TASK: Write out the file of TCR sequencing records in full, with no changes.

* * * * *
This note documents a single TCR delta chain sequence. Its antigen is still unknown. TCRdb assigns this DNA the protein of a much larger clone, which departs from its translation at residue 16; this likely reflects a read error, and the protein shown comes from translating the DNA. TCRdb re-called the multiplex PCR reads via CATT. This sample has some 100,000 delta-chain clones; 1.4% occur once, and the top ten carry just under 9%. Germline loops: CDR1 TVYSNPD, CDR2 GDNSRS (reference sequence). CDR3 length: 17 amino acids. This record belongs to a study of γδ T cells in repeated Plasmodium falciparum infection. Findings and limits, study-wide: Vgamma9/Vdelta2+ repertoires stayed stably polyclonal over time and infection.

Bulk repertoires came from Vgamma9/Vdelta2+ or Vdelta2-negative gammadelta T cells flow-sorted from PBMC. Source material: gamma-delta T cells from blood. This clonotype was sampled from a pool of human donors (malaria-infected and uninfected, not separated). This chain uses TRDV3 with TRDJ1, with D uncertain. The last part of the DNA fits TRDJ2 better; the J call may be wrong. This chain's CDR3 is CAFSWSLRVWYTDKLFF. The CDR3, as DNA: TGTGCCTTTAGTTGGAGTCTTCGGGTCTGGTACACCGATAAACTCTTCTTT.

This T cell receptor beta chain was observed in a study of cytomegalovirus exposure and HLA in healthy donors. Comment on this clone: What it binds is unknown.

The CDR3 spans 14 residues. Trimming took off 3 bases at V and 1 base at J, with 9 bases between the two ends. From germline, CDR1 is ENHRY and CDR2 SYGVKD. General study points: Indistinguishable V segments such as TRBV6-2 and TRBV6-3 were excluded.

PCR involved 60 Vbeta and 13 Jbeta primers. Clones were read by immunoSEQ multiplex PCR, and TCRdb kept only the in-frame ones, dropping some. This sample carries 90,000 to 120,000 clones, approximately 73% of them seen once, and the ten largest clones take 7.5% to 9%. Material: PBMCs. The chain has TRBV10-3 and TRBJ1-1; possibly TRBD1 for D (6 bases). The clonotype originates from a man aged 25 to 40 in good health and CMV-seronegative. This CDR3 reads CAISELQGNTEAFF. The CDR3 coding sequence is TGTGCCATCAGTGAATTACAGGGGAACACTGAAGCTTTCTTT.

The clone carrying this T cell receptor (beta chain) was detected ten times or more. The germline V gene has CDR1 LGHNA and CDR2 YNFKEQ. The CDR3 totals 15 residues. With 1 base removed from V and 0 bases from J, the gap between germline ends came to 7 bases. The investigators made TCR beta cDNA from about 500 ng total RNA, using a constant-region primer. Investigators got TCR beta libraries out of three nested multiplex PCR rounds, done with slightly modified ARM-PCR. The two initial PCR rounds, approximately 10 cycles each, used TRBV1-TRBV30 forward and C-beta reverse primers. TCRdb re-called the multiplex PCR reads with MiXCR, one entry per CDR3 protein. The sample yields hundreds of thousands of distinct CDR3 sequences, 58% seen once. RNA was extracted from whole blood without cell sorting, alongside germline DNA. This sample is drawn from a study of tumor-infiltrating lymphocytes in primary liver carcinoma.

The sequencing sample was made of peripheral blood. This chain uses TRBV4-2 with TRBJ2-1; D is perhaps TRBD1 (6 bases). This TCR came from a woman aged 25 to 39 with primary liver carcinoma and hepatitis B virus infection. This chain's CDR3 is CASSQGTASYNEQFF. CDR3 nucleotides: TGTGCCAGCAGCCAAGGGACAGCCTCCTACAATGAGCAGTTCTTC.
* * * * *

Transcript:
This note documents a single TCR delta chain sequence. Its antigen is still unknown. TCRdb assigns this DNA the protein of a much larger clone, which departs from its translation at residue 16; this likely reflects a read error, and the protein shown comes from translating the DNA. TCRdb re-called the multiplex PCR reads via CATT. This sample has some 100,000 delta-chain clones; 1.4% occur once, and the top ten carry just under 9%. Germline loops: CDR1 TVYSNPD, CDR2 GDNSRS (reference sequence). CDR3 length: 17 amino acids. This record belongs to a study of γδ T cells in repeated Plasmodium falciparum infection. Findings and limits, study-wide: Vgamma9/Vdelta2+ repertoires stayed stably polyclonal over time and infection.

Bulk repertoires came from Vgamma9/Vdelta2+ or Vdelta2-negative gammadelta T cells flow-sorted from PBMC. Source material: gamma-delta T cells from blood. This clonotype was sampled from a pool of human donors (malaria-infected and uninfected, not separated). This chain uses TRDV3 with TRDJ1, with D uncertain. The last part of the DNA fits TRDJ2 better; the J call may be wrong. This chain's CDR3 is CAFSWSLRVWYTDKLFF. The CDR3, as DNA: TGTGCCTTTAGTTGGAGTCTTCGGGTCTGGTACACCGATAAACTCTTCTTT.

This T cell receptor beta chain was observed in a study of cytomegalovirus exposure and HLA in healthy donors. Comment on this clone: What it binds is unknown.

The CDR3 spans 14 residues. Trimming took off 3 bases at V and 1 base at J, with 9 bases between the two ends. From germline, CDR1 is ENHRY and CDR2 SYGVKD. General study points: Indistinguishable V segments such as TRBV6-2 and TRBV6-3 were excluded.

PCR involved 60 Vbeta and 13 Jbeta primers. Clones were read by immunoSEQ multiplex PCR, and TCRdb kept only the in-frame ones, dropping some. This sample carries 90,000 to 120,000 clones, approximately 73% of them seen once, and the ten largest clones take 7.5% to 9%. Material: PBMCs. The chain has TRBV10-3 and TRBJ1-1; possibly TRBD1 for D (6 bases). The clonotype originates from a man aged 25 to 40 in good health and CMV-seronegative. This CDR3 reads CAISELQGNTEAFF. The CDR3 coding sequence is TGTGCCATCAGTGAATTACAGGGGAACACTGAAGCTTTCTTT.

The clone carrying this T cell receptor (beta chain) was detected ten times or more. The germline V gene has CDR1 LGHNA and CDR2 YNFKEQ. The CDR3 totals 15 residues. With 1 base removed from V and 0 bases from J, the gap between germline ends came to 7 bases. The investigators made TCR beta cDNA from about 500 ng total RNA, using a constant-region primer. Investigators got TCR beta libraries out of three nested multiplex PCR rounds, done with slightly modified ARM-PCR. The two initial PCR rounds, approximately 10 cycles each, used TRBV1-TRBV30 forward and C-beta reverse primers. TCRdb re-called the multiplex PCR reads with MiXCR, one entry per CDR3 protein. The sample yields hundreds of thousands of distinct CDR3 sequences, 58% seen once. RNA was extracted from whole blood without cell sorting, alongside germline DNA. This sample is drawn from a study of tumor-infiltrating lymphocytes in primary liver carcinoma.

The sequencing sample was made of peripheral blood. This chain uses TRBV4-2 with TRBJ2-1; D is perhaps TRBD1 (6 bases). This TCR came from a woman aged 25 to 39 with primary liver carcinoma and hepatitis B virus infection. This chain's CDR3 is CASSQGTASYNEQFF. CDR3 nucleotides: TGTGCCAGCAGCCAAGGGACAGCCTCCTACAATGAGCAGTTCTTC.